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Infographic: What Are the Most Powerful Sci-Fi Weapons?

If you’re the kind of sci-fi fan who knows who played the Doctor's seventh regeneration, uses the Klingon word for “success” (qapla') in casual conversation, and has debated with friends over whether an Imperial Star Destroyer could really defeat the USS Enterprise, then this infographic from FatWallet is for you.

The chart pits the most lethal weapons in the science fiction universe against one another, helping true fans determine, once and for all, which deadly contraption is the most powerful. And unlike many long-winded speculative arguments about sci-fi, this one is grounded in real-life science.

“We worked with physicists and engineers on this infographic, which breaks down iconic weapons and their energy of devastation in joules, an energy measurement of 'work done,'” the creators over at Fat Wallet wrote. “In some cases, we drew data from source material or compared the weapons to real-life versions. In others, we attempted to calculate energy requirements for destruction shown in movies and TV shows. And in the case of reality-warping, fantastic weapons from the limits of our imagination, we drew help from theoretical physics.”

Some of these findings—for instance, the revelation that a lightsaber could easily destroy Han Solo’s blaster—aren’t surprising. However, it’s still fun to see the fictional creations pitted against one another. For more imaginary space battle fodder, check out the full diagram below.

[h/t FatWallet]

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Michael Loccisano / Getty Images
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Pop Culture
Steven Spielberg’s Anthology Series Amazing Stories Is Being Rebooted for Apple
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Michael Loccisano / Getty Images

Steven Spielberg may be best known for his Oscar-winning work as a film director, but he’s also put forth some prestige television shows. His best known example, Amazing Stories—which ran from 1985 to 1987—offered a lighter take on a fantasy/sci-fi anthology series for a post-Twilight Zone world. Now, The Wall Street Journal reports that the program is being revived for Apple, with Bryan Fuller (Pushing Daisies, Hannibal, American Gods) being tapped to lead the project.

After making a deal with Amblin Entertainment, Spielberg’s production company, Apple announced it will release a 10-episode season of the rebooted series with each episode telling a new story in the genres of fantasy, horror, or science fiction. Fuller will act as both showrunner and executive producer. A release date has yet to be announced.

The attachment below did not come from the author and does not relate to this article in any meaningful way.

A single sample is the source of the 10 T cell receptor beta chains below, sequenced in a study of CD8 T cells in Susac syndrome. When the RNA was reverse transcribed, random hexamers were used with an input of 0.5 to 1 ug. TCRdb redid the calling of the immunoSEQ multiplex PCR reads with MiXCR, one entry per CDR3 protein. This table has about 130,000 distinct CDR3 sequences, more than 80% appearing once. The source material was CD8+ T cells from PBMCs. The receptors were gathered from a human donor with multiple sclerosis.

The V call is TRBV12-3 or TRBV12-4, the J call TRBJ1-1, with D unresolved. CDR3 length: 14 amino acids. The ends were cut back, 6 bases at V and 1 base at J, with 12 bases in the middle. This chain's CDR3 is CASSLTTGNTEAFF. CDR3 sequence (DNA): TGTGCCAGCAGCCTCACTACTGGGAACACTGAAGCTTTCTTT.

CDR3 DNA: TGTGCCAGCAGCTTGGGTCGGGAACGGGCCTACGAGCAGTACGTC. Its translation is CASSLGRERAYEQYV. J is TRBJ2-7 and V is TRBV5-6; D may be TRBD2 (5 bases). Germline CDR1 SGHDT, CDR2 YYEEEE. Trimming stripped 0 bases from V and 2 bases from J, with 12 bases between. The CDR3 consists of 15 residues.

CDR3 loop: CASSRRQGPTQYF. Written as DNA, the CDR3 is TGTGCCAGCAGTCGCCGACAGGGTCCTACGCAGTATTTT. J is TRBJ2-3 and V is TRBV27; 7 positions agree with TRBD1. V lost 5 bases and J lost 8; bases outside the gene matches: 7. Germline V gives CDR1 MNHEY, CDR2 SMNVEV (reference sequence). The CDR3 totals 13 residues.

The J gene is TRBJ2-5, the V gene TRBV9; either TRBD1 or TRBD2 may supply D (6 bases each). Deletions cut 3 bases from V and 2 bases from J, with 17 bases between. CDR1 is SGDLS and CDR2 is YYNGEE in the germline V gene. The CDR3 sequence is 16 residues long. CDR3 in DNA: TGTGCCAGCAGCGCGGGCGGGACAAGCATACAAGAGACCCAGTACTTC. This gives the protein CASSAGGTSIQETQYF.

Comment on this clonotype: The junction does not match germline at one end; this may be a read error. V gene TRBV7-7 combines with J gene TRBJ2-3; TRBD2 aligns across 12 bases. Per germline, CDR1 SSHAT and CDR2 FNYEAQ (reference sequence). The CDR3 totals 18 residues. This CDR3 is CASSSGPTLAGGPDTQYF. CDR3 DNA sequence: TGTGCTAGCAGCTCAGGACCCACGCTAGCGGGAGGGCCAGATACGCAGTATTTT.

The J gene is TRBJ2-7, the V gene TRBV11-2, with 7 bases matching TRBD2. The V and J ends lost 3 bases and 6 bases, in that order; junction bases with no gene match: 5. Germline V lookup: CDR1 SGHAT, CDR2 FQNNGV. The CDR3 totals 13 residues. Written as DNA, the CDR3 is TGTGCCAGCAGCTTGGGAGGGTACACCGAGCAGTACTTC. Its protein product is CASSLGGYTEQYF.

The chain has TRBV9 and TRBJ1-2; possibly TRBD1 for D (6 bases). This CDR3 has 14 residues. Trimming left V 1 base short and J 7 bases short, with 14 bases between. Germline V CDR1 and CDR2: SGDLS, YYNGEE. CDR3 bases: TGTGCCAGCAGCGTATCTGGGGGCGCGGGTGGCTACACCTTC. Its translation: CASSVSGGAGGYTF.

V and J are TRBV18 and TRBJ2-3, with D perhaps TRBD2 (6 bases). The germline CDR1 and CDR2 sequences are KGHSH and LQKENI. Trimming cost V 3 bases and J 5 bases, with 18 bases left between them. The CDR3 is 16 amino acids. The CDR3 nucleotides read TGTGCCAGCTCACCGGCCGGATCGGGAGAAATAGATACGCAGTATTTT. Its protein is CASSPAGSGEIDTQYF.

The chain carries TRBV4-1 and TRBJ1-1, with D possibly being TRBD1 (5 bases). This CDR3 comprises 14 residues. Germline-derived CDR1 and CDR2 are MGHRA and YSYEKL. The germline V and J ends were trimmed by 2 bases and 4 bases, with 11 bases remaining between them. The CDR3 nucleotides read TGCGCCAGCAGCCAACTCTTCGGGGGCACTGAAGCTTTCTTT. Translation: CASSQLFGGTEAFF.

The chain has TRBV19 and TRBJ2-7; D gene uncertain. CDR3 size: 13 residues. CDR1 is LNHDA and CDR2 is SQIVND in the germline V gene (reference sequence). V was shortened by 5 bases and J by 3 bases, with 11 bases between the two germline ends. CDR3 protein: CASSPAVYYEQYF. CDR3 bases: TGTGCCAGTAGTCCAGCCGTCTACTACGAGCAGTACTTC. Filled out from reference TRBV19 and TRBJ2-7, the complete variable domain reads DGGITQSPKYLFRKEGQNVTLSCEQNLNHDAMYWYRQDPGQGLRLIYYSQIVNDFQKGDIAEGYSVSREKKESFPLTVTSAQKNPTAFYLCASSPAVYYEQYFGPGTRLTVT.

Amazing Stories will mark Apple's first foray into original content, joining other producers of streaming-only shows like Netflix and Hulu. And with a budget of $5 million per episode, Apple appears to be tackling the program just like any major network would.

When Amazing Stories, named after the early science fiction pulp magazine, debuted in 1985, it was praised for packing Spielberg’s cinematic flair into 30-minute packages. Big names like Martin Scorsese, John Williams, Clint Eastwood, and Brad Bird all contributed to the original project. Details as to who might be on board for the revival are still pending.

[h/t The Wall Street Journal]

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entertainment
Douglas Adams's Abandoned 'Doctor Who' Episode is Being Completed Nearly 40 Years Later
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Evening Standard/Getty Images

In 1979, The Hitchhiker’s Guide to the Galaxy author Douglas Adams was enlisted to pen a script for the finale of Doctor Who’s 17th season. Titled “Shada,” the episode saw The Fourth Doctor (Tom Baker) and his companion Romana (Lalla Ward) land the TARDIS in Cambridge to help a retired Time Lord stop an evil alien from hacking into the secrets of a lost planet-turned-prison for evildoers.

The script was written, and filming for the episode commenced … but then there was a BBC staffer strike, and filming was abandoned. Now, nearly 40 years after its intended air date, Whovians will finally get to see the episode—just as Adams wrote it and with Baker stepping back into the role.

BBC News reports that “Shada” will finally see the light of day when the original footage is mixed with animated recreations and newly recorded voiceovers from both Baker and Ward to complete the episode.

Baker, for one, is thrilled to see the episode finally reach audiences; he told BBC News that it was one of his favorite Doctor Who stories.

"I have many fond memories of shooting the location scenes in Cambridge, and it was disappointing not to finish the story in studio,” Baker said. “I'm so glad that BBC Worldwide have found a way to bring fans a complete visual version.”

It’s not the first time the network has recreated one of the series’s old episodes. In November 2016, “The Power of the Daleks” found new life in animated form 50 years after it first aired, and more than 40 years after its original recording was destroyed.

At this point, “lost” episodes are as much a part of Doctor Who canon as doctor regenerations. When the sci-fi series first began airing in 1963, little thought was given to how—or why—there would be any reason for the BBC to stockpile the original recordings of their shows when they could just reuse the same tapes to save money.

While fans have helped the network to reassemble parts of the missing catalog, more than 100 of the series’ original episodes remain lost to time. Fortunately, “Shada” will no longer be one of them. The episode will be available for digital download on November 24 and released on DVD and Blu-ray on December 4.

[h/t: BBC News]

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